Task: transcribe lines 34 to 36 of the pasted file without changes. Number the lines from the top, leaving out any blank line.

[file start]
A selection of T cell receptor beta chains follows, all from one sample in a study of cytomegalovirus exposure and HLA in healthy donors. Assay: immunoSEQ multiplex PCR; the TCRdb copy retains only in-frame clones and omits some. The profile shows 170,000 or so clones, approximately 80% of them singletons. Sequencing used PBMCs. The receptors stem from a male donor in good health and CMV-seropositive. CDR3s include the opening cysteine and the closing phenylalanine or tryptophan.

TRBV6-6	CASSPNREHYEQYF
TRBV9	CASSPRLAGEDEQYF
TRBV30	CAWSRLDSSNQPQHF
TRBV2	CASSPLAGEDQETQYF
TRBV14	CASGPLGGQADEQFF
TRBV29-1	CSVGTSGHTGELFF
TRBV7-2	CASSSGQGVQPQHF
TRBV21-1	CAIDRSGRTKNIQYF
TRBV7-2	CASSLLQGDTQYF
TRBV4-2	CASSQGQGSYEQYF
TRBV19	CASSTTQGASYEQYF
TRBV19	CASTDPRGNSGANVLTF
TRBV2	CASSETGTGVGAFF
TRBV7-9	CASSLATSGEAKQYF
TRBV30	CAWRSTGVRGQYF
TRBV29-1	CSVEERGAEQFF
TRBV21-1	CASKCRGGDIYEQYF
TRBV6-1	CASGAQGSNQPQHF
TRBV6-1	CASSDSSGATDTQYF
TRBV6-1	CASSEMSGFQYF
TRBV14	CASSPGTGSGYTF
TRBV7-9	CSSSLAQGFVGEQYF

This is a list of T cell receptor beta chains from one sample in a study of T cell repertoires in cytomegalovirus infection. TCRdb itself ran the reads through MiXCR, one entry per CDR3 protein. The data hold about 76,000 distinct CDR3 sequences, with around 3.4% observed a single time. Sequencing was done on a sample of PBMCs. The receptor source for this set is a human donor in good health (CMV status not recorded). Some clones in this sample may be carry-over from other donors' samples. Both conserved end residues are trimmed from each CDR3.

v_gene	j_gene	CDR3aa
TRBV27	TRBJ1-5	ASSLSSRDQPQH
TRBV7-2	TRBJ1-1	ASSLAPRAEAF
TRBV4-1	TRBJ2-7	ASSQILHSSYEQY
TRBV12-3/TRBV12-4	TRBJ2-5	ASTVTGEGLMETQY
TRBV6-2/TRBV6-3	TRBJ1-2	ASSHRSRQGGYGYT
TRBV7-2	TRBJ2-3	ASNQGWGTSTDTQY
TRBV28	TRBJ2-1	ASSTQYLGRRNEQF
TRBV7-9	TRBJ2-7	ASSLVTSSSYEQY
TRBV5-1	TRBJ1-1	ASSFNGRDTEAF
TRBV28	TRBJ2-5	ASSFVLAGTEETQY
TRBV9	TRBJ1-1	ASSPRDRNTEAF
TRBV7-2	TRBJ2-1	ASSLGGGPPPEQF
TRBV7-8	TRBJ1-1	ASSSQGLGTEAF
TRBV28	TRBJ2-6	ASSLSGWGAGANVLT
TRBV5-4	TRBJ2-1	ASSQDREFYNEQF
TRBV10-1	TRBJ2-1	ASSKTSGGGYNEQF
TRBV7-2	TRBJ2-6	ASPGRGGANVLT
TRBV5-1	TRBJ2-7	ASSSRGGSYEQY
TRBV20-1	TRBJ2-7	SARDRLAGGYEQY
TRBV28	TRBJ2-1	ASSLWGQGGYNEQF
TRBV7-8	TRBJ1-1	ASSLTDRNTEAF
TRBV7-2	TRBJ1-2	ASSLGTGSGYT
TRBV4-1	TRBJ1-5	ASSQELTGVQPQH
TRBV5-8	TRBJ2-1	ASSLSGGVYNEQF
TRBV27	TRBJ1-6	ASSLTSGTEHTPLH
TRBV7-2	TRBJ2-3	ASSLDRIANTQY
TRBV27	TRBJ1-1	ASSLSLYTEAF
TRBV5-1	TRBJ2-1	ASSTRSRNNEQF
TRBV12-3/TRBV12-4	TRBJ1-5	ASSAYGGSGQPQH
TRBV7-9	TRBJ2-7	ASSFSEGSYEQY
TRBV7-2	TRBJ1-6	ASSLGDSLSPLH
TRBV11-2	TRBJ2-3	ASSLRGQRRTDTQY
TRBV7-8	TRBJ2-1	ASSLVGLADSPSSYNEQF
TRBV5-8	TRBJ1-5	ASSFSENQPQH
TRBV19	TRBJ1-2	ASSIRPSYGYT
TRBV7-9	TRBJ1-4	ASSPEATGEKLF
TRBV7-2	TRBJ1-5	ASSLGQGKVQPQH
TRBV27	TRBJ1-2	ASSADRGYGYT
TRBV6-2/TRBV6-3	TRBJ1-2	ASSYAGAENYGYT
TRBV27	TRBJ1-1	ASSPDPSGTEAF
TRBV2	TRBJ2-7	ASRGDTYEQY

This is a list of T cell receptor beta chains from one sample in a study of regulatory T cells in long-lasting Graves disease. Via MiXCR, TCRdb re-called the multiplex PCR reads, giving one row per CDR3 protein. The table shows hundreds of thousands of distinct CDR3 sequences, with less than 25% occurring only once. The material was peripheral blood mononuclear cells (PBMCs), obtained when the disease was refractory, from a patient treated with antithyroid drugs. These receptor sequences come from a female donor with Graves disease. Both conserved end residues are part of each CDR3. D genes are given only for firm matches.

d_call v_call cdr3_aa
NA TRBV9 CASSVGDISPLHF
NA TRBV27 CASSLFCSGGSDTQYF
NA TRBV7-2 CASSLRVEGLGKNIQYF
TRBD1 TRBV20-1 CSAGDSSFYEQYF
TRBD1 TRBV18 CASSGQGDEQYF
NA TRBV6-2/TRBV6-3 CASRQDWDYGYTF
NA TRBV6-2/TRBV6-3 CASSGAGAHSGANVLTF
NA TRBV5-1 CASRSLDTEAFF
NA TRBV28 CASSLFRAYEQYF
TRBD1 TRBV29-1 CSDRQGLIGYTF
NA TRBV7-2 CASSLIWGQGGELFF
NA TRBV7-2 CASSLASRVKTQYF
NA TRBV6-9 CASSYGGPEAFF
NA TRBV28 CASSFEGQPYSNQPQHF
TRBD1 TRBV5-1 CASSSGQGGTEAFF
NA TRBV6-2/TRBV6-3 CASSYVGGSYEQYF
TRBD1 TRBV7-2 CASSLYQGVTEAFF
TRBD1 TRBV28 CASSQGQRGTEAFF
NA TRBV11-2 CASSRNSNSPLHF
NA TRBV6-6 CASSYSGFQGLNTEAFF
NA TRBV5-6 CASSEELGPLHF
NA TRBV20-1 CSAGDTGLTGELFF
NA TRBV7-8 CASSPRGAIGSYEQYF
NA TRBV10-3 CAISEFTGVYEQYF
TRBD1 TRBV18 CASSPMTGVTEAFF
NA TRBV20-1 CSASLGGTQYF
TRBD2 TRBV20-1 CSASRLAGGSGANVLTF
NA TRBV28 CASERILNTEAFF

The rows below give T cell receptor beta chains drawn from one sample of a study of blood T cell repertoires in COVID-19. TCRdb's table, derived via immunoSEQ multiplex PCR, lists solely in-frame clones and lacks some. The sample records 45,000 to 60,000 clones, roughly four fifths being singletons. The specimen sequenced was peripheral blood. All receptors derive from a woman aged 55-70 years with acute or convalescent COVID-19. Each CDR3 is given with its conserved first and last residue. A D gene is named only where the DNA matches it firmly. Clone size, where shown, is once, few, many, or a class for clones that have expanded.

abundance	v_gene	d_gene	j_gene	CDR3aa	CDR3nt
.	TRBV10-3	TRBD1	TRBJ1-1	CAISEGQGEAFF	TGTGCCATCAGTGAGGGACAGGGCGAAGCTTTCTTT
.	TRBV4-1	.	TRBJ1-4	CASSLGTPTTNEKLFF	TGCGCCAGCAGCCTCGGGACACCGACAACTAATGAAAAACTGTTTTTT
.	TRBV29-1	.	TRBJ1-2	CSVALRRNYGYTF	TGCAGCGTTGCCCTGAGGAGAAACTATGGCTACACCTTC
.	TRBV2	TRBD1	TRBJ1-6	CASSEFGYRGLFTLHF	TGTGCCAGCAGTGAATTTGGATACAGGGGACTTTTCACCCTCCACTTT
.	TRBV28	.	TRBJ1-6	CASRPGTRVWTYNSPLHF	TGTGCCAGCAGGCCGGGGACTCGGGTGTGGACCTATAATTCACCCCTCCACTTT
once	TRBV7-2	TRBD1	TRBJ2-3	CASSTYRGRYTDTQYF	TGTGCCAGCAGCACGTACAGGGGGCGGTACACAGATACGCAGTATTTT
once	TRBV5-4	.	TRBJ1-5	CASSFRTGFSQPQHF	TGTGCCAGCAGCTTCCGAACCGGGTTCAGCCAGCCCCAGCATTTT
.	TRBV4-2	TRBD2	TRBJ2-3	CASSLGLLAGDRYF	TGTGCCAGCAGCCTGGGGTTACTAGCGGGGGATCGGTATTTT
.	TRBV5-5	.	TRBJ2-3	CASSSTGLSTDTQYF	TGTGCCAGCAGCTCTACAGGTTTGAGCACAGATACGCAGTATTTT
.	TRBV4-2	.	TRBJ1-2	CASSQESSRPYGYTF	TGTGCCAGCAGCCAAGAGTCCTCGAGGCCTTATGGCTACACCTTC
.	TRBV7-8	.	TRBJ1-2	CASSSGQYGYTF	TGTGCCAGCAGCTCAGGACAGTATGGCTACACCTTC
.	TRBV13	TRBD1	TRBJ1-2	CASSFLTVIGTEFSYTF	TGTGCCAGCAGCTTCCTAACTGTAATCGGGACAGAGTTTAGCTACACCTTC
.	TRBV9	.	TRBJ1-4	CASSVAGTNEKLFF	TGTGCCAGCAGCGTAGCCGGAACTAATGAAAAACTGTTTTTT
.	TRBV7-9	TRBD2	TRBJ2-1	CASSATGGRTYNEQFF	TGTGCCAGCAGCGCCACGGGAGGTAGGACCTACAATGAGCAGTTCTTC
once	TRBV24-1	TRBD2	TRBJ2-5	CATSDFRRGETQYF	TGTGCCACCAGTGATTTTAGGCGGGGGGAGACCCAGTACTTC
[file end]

TRBV5-1	TRBJ1-1	ASSFNGRDTEAF
TRBV28	TRBJ2-5	ASSFVLAGTEETQY
TRBV9	TRBJ1-1	ASSPRDRNTEAF